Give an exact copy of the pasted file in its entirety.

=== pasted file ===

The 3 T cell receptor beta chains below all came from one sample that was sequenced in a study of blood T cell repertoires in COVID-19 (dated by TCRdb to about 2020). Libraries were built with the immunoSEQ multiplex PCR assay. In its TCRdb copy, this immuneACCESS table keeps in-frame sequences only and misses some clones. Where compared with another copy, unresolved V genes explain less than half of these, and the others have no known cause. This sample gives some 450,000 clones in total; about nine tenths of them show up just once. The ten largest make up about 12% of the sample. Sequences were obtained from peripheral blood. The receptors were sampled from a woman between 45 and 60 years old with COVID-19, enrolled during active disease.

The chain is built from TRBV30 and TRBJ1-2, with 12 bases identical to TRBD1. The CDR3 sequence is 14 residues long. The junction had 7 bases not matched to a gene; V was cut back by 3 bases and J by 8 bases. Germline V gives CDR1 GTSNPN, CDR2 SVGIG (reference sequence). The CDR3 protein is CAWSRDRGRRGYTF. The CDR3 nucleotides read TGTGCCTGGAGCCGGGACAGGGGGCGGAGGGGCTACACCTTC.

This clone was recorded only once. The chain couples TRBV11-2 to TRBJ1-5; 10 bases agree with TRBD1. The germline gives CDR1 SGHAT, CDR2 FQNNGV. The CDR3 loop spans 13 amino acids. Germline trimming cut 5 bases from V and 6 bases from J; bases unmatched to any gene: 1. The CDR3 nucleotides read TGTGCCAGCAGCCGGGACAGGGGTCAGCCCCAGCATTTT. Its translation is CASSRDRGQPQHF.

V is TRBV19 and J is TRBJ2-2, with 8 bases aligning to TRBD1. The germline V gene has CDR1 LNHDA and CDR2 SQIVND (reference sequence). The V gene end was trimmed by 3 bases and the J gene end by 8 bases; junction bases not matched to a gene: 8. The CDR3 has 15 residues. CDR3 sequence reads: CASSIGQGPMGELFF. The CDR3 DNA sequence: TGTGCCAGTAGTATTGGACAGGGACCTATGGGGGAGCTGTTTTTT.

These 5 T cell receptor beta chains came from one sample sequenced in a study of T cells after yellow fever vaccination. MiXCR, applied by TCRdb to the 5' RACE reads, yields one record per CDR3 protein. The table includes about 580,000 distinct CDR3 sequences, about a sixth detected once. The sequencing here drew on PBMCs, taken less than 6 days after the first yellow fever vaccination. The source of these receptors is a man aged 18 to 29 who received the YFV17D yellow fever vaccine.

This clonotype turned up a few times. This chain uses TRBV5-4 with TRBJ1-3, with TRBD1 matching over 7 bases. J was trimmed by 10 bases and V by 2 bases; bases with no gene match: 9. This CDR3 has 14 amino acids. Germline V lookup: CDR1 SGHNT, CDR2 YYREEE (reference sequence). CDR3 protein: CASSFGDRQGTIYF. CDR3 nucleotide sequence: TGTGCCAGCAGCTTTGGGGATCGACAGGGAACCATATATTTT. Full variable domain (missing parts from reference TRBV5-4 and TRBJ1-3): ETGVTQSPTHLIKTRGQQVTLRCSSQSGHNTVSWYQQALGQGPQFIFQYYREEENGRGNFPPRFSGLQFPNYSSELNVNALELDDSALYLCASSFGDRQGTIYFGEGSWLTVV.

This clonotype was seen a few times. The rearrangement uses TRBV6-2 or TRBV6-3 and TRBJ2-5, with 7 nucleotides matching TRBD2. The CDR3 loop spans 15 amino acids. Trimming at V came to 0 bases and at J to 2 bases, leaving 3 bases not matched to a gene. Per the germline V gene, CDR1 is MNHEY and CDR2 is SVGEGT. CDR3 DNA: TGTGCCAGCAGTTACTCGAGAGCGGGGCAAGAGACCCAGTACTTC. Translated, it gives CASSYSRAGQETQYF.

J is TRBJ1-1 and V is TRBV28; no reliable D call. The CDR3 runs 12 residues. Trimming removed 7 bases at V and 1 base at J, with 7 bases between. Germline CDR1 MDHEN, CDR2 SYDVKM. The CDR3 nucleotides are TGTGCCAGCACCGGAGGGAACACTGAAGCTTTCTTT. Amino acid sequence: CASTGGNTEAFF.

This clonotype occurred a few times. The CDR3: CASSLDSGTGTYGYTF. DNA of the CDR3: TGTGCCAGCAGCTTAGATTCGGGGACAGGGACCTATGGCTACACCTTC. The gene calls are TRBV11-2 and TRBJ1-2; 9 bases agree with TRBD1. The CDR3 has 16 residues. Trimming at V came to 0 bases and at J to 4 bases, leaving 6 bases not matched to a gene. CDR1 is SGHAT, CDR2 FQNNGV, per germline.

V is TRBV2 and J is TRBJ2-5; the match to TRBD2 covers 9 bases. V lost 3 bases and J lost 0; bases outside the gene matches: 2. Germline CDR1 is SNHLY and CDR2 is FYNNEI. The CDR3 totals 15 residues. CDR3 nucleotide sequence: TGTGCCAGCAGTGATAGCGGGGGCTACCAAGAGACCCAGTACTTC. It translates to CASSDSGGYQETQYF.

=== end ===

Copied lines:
The 3 T cell receptor beta chains below all came from one sample that was sequenced in a study of blood T cell repertoires in COVID-19 (dated by TCRdb to about 2020). Libraries were built with the immunoSEQ multiplex PCR assay. In its TCRdb copy, this immuneACCESS table keeps in-frame sequences only and misses some clones. Where compared with another copy, unresolved V genes explain less than half of these, and the others have no known cause. This sample gives some 450,000 clones in total; about nine tenths of them show up just once. The ten largest make up about 12% of the sample. Sequences were obtained from peripheral blood. The receptors were sampled from a woman between 45 and 60 years old with COVID-19, enrolled during active disease.

The chain is built from TRBV30 and TRBJ1-2, with 12 bases identical to TRBD1. The CDR3 sequence is 14 residues long. The junction had 7 bases not matched to a gene; V was cut back by 3 bases and J by 8 bases. Germline V gives CDR1 GTSNPN, CDR2 SVGIG (reference sequence). The CDR3 protein is CAWSRDRGRRGYTF. The CDR3 nucleotides read TGTGCCTGGAGCCGGGACAGGGGGCGGAGGGGCTACACCTTC.

This clone was recorded only once. The chain couples TRBV11-2 to TRBJ1-5; 10 bases agree with TRBD1. The germline gives CDR1 SGHAT, CDR2 FQNNGV. The CDR3 loop spans 13 amino acids. Germline trimming cut 5 bases from V and 6 bases from J; bases unmatched to any gene: 1. The CDR3 nucleotides read TGTGCCAGCAGCCGGGACAGGGGTCAGCCCCAGCATTTT. Its translation is CASSRDRGQPQHF.

V is TRBV19 and J is TRBJ2-2, with 8 bases aligning to TRBD1. The germline V gene has CDR1 LNHDA and CDR2 SQIVND (reference sequence). The V gene end was trimmed by 3 bases and the J gene end by 8 bases; junction bases not matched to a gene: 8. The CDR3 has 15 residues. CDR3 sequence reads: CASSIGQGPMGELFF. The CDR3 DNA sequence: TGTGCCAGTAGTATTGGACAGGGACCTATGGGGGAGCTGTTTTTT.

These 5 T cell receptor beta chains came from one sample sequenced in a study of T cells after yellow fever vaccination. MiXCR, applied by TCRdb to the 5' RACE reads, yields one record per CDR3 protein. The table includes about 580,000 distinct CDR3 sequences, about a sixth detected once. The sequencing here drew on PBMCs, taken less than 6 days after the first yellow fever vaccination. The source of these receptors is a man aged 18 to 29 who received the YFV17D yellow fever vaccine.

This clonotype turned up a few times. This chain uses TRBV5-4 with TRBJ1-3, with TRBD1 matching over 7 bases. J was trimmed by 10 bases and V by 2 bases; bases with no gene match: 9. This CDR3 has 14 amino acids. Germline V lookup: CDR1 SGHNT, CDR2 YYREEE (reference sequence). CDR3 protein: CASSFGDRQGTIYF. CDR3 nucleotide sequence: TGTGCCAGCAGCTTTGGGGATCGACAGGGAACCATATATTTT. Full variable domain (missing parts from reference TRBV5-4 and TRBJ1-3): ETGVTQSPTHLIKTRGQQVTLRCSSQSGHNTVSWYQQALGQGPQFIFQYYREEENGRGNFPPRFSGLQFPNYSSELNVNALELDDSALYLCASSFGDRQGTIYFGEGSWLTVV.

This clonotype was seen a few times. The rearrangement uses TRBV6-2 or TRBV6-3 and TRBJ2-5, with 7 nucleotides matching TRBD2. The CDR3 loop spans 15 amino acids. Trimming at V came to 0 bases and at J to 2 bases, leaving 3 bases not matched to a gene. Per the germline V gene, CDR1 is MNHEY and CDR2 is SVGEGT. CDR3 DNA: TGTGCCAGCAGTTACTCGAGAGCGGGGCAAGAGACCCAGTACTTC. Translated, it gives CASSYSRAGQETQYF.

J is TRBJ1-1 and V is TRBV28; no reliable D call. The CDR3 runs 12 residues. Trimming removed 7 bases at V and 1 base at J, with 7 bases between. Germline CDR1 MDHEN, CDR2 SYDVKM. The CDR3 nucleotides are TGTGCCAGCACCGGAGGGAACACTGAAGCTTTCTTT. Amino acid sequence: CASTGGNTEAFF.

This clonotype occurred a few times. The CDR3: CASSLDSGTGTYGYTF. DNA of the CDR3: TGTGCCAGCAGCTTAGATTCGGGGACAGGGACCTATGGCTACACCTTC. The gene calls are TRBV11-2 and TRBJ1-2; 9 bases agree with TRBD1. The CDR3 has 16 residues. Trimming at V came to 0 bases and at J to 4 bases, leaving 6 bases not matched to a gene. CDR1 is SGHAT, CDR2 FQNNGV, per germline.

V is TRBV2 and J is TRBJ2-5; the match to TRBD2 covers 9 bases. V lost 3 bases and J lost 0; bases outside the gene matches: 2. Germline CDR1 is SNHLY and CDR2 is FYNNEI. The CDR3 totals 15 residues. CDR3 nucleotide sequence: TGTGCCAGCAGTGATAGCGGGGGCTACCAAGAGACCCAGTACTTC. It translates to CASSDSGGYQETQYF.